A view from the cheap seats

Robert Rodriguez and Quentin Tarantino team up for ‘Grindhouse’ and attempt to recreate the ’70s theater experience

Michael Garberich

Revel in your iPods, MySpaces, cell phones and “pirated” downloads of any-and-everything compressible dear friends, but once, so I hear, long before the day went digital, young people embarked on – and I’ve only a vague notion of what I’m about to describe – loosely strung series of events with distinctive and consistent characteristics that, when organized and reflected on together at a later time, were called “an experience.”

“Grindhouse”
DIRECTED BY: Robert Rodriguez and Quentin Tarantino
STARRING: Rose McGowan, Kurt Russell, Rosario Dawson
RATED: R
PLAYING AT: Area theaters

Take, for example, cinephilic (and archeological) directors Robert Rodriguez and Quentin Tarantino, roguish preservationists, fetishists and revisionists of cinema’s past whose double feature, “Grindhouse” excavates all the gritty, sexy, violent senselessness of the ’70s B-grades and the defunct theaters (grindhouses) that screened them.

They’ve revived, as best they can (and that’s pretty damn well), all the loose sprockets, scratched and burnt film stock, missing reels and hammy splices that signify to us in the reclining, ergonomic, cockpit seats with ample leg room, arm rests and cup holders to either side, what must have been the grindhouse experience; or something of the sort, as close to it as today’s digital simulation can bring us.

I have it on good consultation (the Internet, naturally) that skipping class with some buddies or perhaps a young amour, tossing back, and back and forth, a bottle of booze and lighting up (with a lighter, not the LCD display on your Nokia) is a fundamental element to the experience. The ratty seats and sticky floors also up the ante, so seek the lowliest theater you can; they’re still out there, though dwindling.

This evening’s bill features two schlocky horror exploitation pics for you and your buddies’ tix.

First is Rodriguez’s zombie camper “Planet Terror.” It’s a true pastiche recycling every defect from smoldering film (at the sex scene, no less!) to a perpetually degraded image quality with celluloid flecked and marked by dirt and dust and probably a few of the projectionist’s pubes.

Bruce Willis is an AWOL lieutenant who releases a deadly virus into the world after the government cold-shoulders him, despite his assassination of Ö Osama Bin Laden! The virus’ source is, you guessed it, severed testicles (kept in a pickling jar, I think). At low doses, it forms giant, gooey pustules most noticeably quaking on the forehead and cheeks and bursting at the neck. And at high doses, it creates cannibalistic zombies.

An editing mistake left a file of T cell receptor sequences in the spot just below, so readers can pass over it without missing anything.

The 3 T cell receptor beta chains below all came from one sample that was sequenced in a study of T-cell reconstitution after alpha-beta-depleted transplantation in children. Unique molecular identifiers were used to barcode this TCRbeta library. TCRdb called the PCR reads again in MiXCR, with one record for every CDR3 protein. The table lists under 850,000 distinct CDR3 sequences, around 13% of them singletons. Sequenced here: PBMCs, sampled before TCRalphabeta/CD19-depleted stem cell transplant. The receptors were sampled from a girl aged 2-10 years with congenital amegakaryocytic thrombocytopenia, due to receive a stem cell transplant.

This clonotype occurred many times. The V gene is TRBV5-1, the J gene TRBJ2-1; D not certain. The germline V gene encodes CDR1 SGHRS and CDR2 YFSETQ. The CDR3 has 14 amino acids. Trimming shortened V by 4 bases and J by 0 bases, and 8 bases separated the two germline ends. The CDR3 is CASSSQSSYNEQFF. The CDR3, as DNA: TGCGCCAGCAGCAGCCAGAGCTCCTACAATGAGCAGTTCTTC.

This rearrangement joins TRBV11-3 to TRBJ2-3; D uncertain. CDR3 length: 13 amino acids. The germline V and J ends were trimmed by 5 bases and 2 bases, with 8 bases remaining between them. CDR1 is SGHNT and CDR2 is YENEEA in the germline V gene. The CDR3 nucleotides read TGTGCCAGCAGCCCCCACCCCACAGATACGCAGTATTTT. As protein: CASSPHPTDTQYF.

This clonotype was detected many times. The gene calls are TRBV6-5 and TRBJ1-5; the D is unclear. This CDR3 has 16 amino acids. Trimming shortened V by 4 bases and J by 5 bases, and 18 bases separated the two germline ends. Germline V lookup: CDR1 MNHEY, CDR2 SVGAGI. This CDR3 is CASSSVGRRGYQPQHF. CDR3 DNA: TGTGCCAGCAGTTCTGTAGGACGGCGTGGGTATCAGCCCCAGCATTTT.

Only a few are not infected, including Cherry (Rose McGowan), a go-go dancer who replaces her leg with a machine gun (and one-ups all of Hitchcock’s men with canes); her ex-boyfriend, El Wray (Freddy Rodriguez), a sharp shooter, jujitsu master and all-around badass; and Dr. Dakota Block (Mary Shelton) a clandestine lesbian who cuckolds her husband and holsters anesthetic needles to her thigh.

“Planet Terror” is the most gratuitous and therefore faithful to the genre of the two, devoting about an hour of its 90 minutes to shooting zombies, burning zombies and mutilating zombies with a helicopter.

But Tarantino’s serial-killer stalker offering is something of a Tarantino-reflexive masterpiece wrapped in a super-compressed (for him) hour and a half, with one of the most immediately gratifying endings, directly following a car chase of such physical demand and surprise that to describe it would be unfair.

Kurt Russell plays the ominously generic-named “Stuntman Mike” with a scar from his hairline to his jaw line. He carries himself with a casual swagger inspired by John Wayne and cruises in his “deathproof” 1971 Chevy Nova, stopping at dive bars along lonely country roads – to kill girls.

His first victims are a group of women, including Rose McGowan in another role, who mostly spend their time talking sex. Tarantino masterfully orchestrates their conversations to raise the sexual tension before Stuntman Mike’s vehicular assault, stylishly shown four times, depicting, precisely, each girl’s death.

Though it includes a cleverly missed reel here and some ersatz clumsy editing there, the tricks that began to feel overused in “Planet Terror,” by this time vanish, and Tarantino settles into a genre-subverting, auteur state.

The second group is all movie biz gals, including two stuntwomen (Tracy Thoms – spouting the so-Tarantino blaxploitative “nigga pleez” and actual stuntwoman Zoë Bell) who seek out a pristine white 1971 Dodge Charger for a test drive. The rest is good vs. evil, white Dodge Charger vs. Black Dodge Charger (Stuntman Mike’s new wheels), women vs. men, and Tarantino delivers a breathtaking ride.

“Death Proof” is essentially split into three parts, and the first and half of the second are motored by Tarantino’s trademark dialogue-driven ruminations, while the rest is driven, literally, by adrenaline.

Also in the mix is a faux-trailer for a “Mexploitation” film called “Machete” and an intermission featuring authentic theater management announcements and three additional trailers from directors Rob Zombie, Edgar Right (“Shaun of the Dead”) and Eli Roth (“Hostel”). Roth’s “Thanksgiving,” a hilariously lewd take on slasher films like John Carpenter’s “Halloween,” is justification in itself for “Grindhouse’s” entire three hours and eleven minutes.

The double feature’s length in the ’70s (so I’ve been told) was a bang-for-your-buck bargain, something you could experience coming and going, another cool way to blow off a day.

With such a significant runtime, “Grindhouse” might try a few audience members’ patience. But it’s worth every appalling, ludicrous moment, and the closest thing short of reconstructing a dingy, cigarette smoke-filled movie house that we’re going to get.